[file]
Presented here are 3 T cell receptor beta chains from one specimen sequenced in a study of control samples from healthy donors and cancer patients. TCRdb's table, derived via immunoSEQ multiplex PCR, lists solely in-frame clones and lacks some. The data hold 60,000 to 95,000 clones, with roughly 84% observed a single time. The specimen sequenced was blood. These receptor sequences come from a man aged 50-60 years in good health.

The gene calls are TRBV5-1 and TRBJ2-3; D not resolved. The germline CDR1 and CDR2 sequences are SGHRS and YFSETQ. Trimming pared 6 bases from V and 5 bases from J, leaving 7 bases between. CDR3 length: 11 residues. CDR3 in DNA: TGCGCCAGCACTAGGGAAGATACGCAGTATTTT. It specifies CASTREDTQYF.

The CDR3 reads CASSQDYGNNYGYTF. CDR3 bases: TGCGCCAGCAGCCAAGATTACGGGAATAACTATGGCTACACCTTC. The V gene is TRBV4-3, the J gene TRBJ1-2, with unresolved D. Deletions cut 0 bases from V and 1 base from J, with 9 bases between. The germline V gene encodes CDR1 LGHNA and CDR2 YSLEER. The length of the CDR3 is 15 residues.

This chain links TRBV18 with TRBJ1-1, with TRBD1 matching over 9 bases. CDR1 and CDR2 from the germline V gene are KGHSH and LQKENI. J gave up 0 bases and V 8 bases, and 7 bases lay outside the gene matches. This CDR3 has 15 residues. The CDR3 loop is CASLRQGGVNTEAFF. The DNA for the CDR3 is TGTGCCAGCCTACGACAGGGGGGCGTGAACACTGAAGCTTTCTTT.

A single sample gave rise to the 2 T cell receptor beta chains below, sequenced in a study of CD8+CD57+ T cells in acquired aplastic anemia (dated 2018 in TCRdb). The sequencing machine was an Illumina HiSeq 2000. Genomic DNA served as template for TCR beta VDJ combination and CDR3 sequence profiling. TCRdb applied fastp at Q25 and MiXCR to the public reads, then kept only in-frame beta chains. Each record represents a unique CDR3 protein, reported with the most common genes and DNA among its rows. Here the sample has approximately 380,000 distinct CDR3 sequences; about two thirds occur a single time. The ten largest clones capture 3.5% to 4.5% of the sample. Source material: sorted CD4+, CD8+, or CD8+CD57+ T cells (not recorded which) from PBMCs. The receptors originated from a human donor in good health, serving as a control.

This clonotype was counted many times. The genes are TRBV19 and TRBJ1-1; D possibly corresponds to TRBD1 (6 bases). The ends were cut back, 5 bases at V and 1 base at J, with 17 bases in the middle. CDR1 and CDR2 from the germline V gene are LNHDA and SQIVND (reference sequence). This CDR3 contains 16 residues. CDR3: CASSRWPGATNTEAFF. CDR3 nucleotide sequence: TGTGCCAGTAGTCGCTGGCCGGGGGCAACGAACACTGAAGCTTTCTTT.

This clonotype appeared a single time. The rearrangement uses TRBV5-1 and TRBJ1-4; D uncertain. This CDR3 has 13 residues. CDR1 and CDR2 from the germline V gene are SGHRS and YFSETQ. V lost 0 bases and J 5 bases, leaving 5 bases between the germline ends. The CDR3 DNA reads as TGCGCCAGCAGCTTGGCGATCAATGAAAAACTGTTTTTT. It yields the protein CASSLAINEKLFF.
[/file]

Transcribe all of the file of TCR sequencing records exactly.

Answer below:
Presented here are 3 T cell receptor beta chains from one specimen sequenced in a study of control samples from healthy donors and cancer patients. TCRdb's table, derived via immunoSEQ multiplex PCR, lists solely in-frame clones and lacks some. The data hold 60,000 to 95,000 clones, with roughly 84% observed a single time. The specimen sequenced was blood. These receptor sequences come from a man aged 50-60 years in good health.

The gene calls are TRBV5-1 and TRBJ2-3; D not resolved. The germline CDR1 and CDR2 sequences are SGHRS and YFSETQ. Trimming pared 6 bases from V and 5 bases from J, leaving 7 bases between. CDR3 length: 11 residues. CDR3 in DNA: TGCGCCAGCACTAGGGAAGATACGCAGTATTTT. It specifies CASTREDTQYF.

The CDR3 reads CASSQDYGNNYGYTF. CDR3 bases: TGCGCCAGCAGCCAAGATTACGGGAATAACTATGGCTACACCTTC. The V gene is TRBV4-3, the J gene TRBJ1-2, with unresolved D. Deletions cut 0 bases from V and 1 base from J, with 9 bases between. The germline V gene encodes CDR1 LGHNA and CDR2 YSLEER. The length of the CDR3 is 15 residues.

This chain links TRBV18 with TRBJ1-1, with TRBD1 matching over 9 bases. CDR1 and CDR2 from the germline V gene are KGHSH and LQKENI. J gave up 0 bases and V 8 bases, and 7 bases lay outside the gene matches. This CDR3 has 15 residues. The CDR3 loop is CASLRQGGVNTEAFF. The DNA for the CDR3 is TGTGCCAGCCTACGACAGGGGGGCGTGAACACTGAAGCTTTCTTT.

A single sample gave rise to the 2 T cell receptor beta chains below, sequenced in a study of CD8+CD57+ T cells in acquired aplastic anemia (dated 2018 in TCRdb). The sequencing machine was an Illumina HiSeq 2000. Genomic DNA served as template for TCR beta VDJ combination and CDR3 sequence profiling. TCRdb applied fastp at Q25 and MiXCR to the public reads, then kept only in-frame beta chains. Each record represents a unique CDR3 protein, reported with the most common genes and DNA among its rows. Here the sample has approximately 380,000 distinct CDR3 sequences; about two thirds occur a single time. The ten largest clones capture 3.5% to 4.5% of the sample. Source material: sorted CD4+, CD8+, or CD8+CD57+ T cells (not recorded which) from PBMCs. The receptors originated from a human donor in good health, serving as a control.

This clonotype was counted many times. The genes are TRBV19 and TRBJ1-1; D possibly corresponds to TRBD1 (6 bases). The ends were cut back, 5 bases at V and 1 base at J, with 17 bases in the middle. CDR1 and CDR2 from the germline V gene are LNHDA and SQIVND (reference sequence). This CDR3 contains 16 residues. CDR3: CASSRWPGATNTEAFF. CDR3 nucleotide sequence: TGTGCCAGTAGTCGCTGGCCGGGGGCAACGAACACTGAAGCTTTCTTT.

This clonotype appeared a single time. The rearrangement uses TRBV5-1 and TRBJ1-4; D uncertain. This CDR3 has 13 residues. CDR1 and CDR2 from the germline V gene are SGHRS and YFSETQ. V lost 0 bases and J 5 bases, leaving 5 bases between the germline ends. The CDR3 DNA reads as TGCGCCAGCAGCTTGGCGATCAATGAAAAACTGTTTTTT. It yields the protein CASSLAINEKLFF.